To avoid trial, Elon Musk offers to buy Twitter at the original asking price

The Tesla CEO and his lawyers sent a letter to the social media giant, promising to respect the share price that was originally listed in April, according to a report by Bloomberg

Elon Musk's profile on Twitter on a cellphone.
Elon Musk's profile on Twitter on a cellphone.DADO RUVIC (REUTERS)

Twitter’s stock price shot up by 13% to $48 a share after the news agency Bloomberg reported that Elon Musk is open to going ahead with the deal that he reneged on in June. Musk is reportedly offering to buy Twitter at $54.20 per share – $44 billion in total – which was the original offer he made earlier this year.

In addition to sending a letter to Twitter, he has also sent a copy to the Stock Exchange 98 mission, as required by law. It reads that Musk and his financial backers “intend to proceed to closing the transaction contemplated by the April 25, 2022 merger agreement.”

The letter also asks that there be an immediate stay on Twitter’s lawsuit to push the purchase through. A five-day trial is scheduled to begin in Delaware on October 17. Should Twitter accept the terms outlined in the agreement, Musk’s legal entanglement with the social media company would effectively end. Musk’s lawyers also sent the note to a Delaware court before dawn on Tuesday, October 4, just days before a scheduled preliminary hearing.

Twitter has been in the process of suing Musk, 51, since July, after he terminated his deal to purchase the company. The October 17 trial was set to be one of the biggest business confrontations of the century – it would have showcased an eccentric billionaire facing off against an extremely popular social media platform. Now, the status of the trial is up in the air.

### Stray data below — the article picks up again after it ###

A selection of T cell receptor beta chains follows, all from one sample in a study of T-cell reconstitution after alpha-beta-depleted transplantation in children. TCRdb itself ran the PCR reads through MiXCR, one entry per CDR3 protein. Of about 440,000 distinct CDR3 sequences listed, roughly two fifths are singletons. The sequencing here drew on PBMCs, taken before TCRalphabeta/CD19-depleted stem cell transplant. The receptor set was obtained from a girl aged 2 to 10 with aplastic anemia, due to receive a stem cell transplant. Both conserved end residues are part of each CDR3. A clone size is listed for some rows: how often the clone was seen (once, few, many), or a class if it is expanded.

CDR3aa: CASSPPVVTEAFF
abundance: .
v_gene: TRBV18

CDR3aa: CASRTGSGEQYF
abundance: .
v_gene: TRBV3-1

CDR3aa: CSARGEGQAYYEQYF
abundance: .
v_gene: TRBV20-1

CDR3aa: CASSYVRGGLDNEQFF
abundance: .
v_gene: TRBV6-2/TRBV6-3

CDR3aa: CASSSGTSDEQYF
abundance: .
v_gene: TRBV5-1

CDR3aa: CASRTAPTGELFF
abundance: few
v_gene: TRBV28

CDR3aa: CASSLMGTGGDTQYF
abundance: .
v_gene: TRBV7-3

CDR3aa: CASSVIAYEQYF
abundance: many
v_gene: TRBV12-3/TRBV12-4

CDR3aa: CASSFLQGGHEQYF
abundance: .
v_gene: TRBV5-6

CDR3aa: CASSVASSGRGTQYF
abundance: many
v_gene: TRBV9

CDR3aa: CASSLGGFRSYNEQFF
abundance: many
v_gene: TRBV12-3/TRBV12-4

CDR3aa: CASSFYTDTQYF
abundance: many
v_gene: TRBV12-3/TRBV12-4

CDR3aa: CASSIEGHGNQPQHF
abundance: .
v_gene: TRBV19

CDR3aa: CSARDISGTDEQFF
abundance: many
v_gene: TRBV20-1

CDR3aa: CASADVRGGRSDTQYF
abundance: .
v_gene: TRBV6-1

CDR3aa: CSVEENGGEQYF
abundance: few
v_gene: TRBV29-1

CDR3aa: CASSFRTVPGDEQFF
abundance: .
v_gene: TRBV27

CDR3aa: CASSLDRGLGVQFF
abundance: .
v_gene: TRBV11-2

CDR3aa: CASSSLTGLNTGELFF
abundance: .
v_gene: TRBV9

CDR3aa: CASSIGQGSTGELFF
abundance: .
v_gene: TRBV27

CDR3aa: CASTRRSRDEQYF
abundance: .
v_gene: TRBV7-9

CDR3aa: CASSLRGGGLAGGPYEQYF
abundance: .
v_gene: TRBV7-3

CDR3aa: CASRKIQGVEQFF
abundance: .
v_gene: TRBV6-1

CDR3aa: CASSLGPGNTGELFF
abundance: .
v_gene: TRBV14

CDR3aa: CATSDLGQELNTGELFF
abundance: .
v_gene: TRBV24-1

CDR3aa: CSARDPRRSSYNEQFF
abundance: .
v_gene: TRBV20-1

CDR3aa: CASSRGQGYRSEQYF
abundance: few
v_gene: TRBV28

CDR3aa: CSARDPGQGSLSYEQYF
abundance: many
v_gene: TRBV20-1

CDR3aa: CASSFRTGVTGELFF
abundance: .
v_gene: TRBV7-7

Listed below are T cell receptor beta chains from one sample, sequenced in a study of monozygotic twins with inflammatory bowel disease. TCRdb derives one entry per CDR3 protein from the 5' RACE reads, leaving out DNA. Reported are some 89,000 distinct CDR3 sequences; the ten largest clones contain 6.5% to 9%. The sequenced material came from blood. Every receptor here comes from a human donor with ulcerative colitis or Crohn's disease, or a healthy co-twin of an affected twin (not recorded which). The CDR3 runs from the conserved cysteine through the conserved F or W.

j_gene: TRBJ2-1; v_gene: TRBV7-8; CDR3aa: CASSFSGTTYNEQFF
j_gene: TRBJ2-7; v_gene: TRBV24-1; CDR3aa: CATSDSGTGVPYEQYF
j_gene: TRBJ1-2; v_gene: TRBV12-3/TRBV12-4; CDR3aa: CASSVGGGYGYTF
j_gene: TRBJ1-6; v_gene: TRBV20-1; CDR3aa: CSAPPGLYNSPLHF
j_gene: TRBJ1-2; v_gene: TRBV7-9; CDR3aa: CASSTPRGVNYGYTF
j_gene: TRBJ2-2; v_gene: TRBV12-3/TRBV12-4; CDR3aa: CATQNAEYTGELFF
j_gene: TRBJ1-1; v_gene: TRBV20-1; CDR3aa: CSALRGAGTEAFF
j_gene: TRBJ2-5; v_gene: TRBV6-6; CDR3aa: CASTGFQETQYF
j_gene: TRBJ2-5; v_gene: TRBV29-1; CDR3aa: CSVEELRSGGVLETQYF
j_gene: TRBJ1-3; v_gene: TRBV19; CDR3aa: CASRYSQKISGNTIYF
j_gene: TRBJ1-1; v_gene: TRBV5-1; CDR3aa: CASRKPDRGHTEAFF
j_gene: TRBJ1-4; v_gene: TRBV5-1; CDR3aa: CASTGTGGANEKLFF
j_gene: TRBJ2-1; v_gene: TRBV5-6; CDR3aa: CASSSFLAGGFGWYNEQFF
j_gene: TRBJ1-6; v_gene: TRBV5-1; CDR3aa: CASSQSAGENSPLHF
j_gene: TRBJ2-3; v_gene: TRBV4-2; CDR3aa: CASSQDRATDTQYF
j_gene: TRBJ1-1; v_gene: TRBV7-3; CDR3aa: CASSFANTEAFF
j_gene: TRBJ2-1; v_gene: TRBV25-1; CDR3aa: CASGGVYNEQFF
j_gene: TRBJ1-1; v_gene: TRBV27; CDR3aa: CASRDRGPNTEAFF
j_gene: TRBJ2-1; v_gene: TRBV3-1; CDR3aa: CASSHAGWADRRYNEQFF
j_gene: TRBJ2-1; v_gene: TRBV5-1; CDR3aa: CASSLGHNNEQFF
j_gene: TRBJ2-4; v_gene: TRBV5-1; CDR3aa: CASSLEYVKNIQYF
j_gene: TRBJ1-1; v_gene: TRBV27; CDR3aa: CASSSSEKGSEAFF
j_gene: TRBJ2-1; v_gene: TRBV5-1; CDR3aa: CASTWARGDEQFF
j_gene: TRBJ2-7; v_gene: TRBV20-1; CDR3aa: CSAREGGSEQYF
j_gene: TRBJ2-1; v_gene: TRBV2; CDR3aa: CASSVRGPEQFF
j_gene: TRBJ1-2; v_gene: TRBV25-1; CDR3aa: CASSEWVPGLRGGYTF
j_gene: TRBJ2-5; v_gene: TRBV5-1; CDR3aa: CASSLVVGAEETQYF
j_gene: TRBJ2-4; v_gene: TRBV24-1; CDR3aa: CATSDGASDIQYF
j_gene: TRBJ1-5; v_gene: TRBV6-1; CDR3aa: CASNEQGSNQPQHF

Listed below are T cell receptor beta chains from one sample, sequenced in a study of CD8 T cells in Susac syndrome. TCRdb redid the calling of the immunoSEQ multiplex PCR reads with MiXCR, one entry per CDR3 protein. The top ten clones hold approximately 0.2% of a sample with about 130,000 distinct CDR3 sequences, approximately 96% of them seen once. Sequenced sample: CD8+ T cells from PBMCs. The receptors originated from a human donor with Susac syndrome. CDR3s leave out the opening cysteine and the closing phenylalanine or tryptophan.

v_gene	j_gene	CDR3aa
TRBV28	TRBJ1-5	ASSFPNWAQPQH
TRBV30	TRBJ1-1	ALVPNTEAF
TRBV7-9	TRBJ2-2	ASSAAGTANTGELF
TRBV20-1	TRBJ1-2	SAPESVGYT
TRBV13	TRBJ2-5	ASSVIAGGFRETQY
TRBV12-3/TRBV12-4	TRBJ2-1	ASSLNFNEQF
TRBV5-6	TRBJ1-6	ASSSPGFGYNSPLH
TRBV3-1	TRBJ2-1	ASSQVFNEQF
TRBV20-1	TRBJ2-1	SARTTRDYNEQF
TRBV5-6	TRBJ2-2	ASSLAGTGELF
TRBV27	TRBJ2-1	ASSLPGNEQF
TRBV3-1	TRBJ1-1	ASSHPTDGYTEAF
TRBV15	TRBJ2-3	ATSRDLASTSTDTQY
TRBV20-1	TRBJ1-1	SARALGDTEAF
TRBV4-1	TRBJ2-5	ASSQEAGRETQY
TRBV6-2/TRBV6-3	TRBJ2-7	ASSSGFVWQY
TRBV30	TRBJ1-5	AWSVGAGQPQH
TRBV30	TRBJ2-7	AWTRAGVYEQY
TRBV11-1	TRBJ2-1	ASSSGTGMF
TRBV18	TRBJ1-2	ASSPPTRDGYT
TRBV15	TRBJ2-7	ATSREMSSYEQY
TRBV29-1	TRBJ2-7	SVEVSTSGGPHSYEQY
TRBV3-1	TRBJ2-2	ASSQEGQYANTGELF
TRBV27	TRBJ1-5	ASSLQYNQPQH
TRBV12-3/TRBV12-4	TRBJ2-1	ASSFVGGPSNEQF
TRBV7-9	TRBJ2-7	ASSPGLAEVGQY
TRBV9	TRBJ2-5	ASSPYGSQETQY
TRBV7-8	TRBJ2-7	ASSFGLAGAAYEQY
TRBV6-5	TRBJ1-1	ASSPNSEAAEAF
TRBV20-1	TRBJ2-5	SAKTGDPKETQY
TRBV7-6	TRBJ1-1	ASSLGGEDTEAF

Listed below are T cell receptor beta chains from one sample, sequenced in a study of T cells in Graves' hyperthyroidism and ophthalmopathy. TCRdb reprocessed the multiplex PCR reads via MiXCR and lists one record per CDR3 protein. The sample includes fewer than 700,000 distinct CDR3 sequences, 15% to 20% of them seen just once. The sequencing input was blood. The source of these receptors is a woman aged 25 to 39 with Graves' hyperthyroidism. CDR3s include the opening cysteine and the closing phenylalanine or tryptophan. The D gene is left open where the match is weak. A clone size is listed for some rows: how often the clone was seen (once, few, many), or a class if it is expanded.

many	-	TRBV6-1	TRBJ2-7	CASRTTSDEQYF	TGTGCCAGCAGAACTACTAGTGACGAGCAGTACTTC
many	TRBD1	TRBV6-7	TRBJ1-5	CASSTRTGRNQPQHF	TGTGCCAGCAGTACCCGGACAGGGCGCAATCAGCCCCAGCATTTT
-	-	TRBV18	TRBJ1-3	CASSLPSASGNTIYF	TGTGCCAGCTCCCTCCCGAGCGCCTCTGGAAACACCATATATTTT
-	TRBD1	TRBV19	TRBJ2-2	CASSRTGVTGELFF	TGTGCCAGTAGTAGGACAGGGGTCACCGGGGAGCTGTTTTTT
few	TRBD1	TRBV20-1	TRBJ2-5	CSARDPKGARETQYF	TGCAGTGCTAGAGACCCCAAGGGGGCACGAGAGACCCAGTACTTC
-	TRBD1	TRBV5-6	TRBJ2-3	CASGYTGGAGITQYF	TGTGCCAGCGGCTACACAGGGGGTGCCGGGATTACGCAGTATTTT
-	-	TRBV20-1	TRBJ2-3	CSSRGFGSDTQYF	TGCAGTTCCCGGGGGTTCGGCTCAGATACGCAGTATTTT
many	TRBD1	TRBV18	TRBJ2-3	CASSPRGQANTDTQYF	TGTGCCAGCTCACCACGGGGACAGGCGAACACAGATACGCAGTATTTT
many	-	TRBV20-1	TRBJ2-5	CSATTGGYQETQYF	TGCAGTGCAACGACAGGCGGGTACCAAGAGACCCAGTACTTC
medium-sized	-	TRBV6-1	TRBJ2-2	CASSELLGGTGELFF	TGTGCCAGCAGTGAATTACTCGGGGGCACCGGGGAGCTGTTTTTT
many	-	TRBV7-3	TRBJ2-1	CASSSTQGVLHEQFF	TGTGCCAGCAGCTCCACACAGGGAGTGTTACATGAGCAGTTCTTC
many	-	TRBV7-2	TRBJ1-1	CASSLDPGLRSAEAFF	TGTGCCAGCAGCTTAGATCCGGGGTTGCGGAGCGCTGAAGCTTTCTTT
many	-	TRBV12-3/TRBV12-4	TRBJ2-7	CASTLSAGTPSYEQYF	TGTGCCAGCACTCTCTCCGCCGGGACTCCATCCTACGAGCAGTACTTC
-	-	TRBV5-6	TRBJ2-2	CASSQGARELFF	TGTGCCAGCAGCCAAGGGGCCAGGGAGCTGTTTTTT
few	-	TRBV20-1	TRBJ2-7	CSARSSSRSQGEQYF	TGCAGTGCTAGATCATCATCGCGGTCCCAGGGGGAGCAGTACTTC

Despite the fact that Musk is a hyperactive, controversial Twitter user, he has not tweeted anything in response to the report by Bloomberg. It is likely that the deal will go through – but it appears as if Musk is observing caution, as any judge would wisely be wary of his behavior in the coming days.

Twitter’s shareholders backed Musk’s takeover at a meeting convened on September 13. A supermajority of shareholders – 98.6% of them – voted in favor of the sale of Twitter, at the price that was set in April 2022. Tesla’s CEO – who owns 10% of Twitter’s shares – did not participate in the vote.

Musk backed out of the deal on July 8 of 2022, after complaining that Twitter had too many fake accounts. But one of the reasons why Musk claimed he wanted to buy Twitter in the first place was to clean it up – he was well-aware of the problems in the company before he made a bid in April. His reneging seems more in line with the depressed condition of the global economy.

Musk’s sudden request to go back to the original deal likely means that he doesn’t have much faith that he would win against Twitter in court. At the start of August, he even sold $7 billion of his Tesla shares, in preparation for a legal ruling that would either force him to buy Twitter or pay a massive fine.

Twitter has made a strong case against the Tesla CEO. Their lawsuit states: “Musk refuses to honor his obligations to Twitter and its stockholders, because the deal he signed no longer serves his personal interests. Having mounted a public spectacle to put Twitter in play – and having proposed and then signed a seller-friendly merger agreement – Musk apparently believes that he – unlike every other party subject to Delaware contract law – is free to change his mind, trash the company, disrupt its operations, destroy stockholder value and walk away.”

The judge overseeing the case – 42-year-old Kathaleen McCormick, Chancellor of the Delaware Court of Chancery – has a record of strongly enforcing contracts, unless there is a very obvious breach. This does not appear to be the case in this particular lawsuit. Legal experts have opined that Musk had a very slim chance of coming out ahead in court, which led him to throw in the towel and go ahead with the purchase of the social media giant. Of course, given his unstable character, there’s always time for a new surprise.

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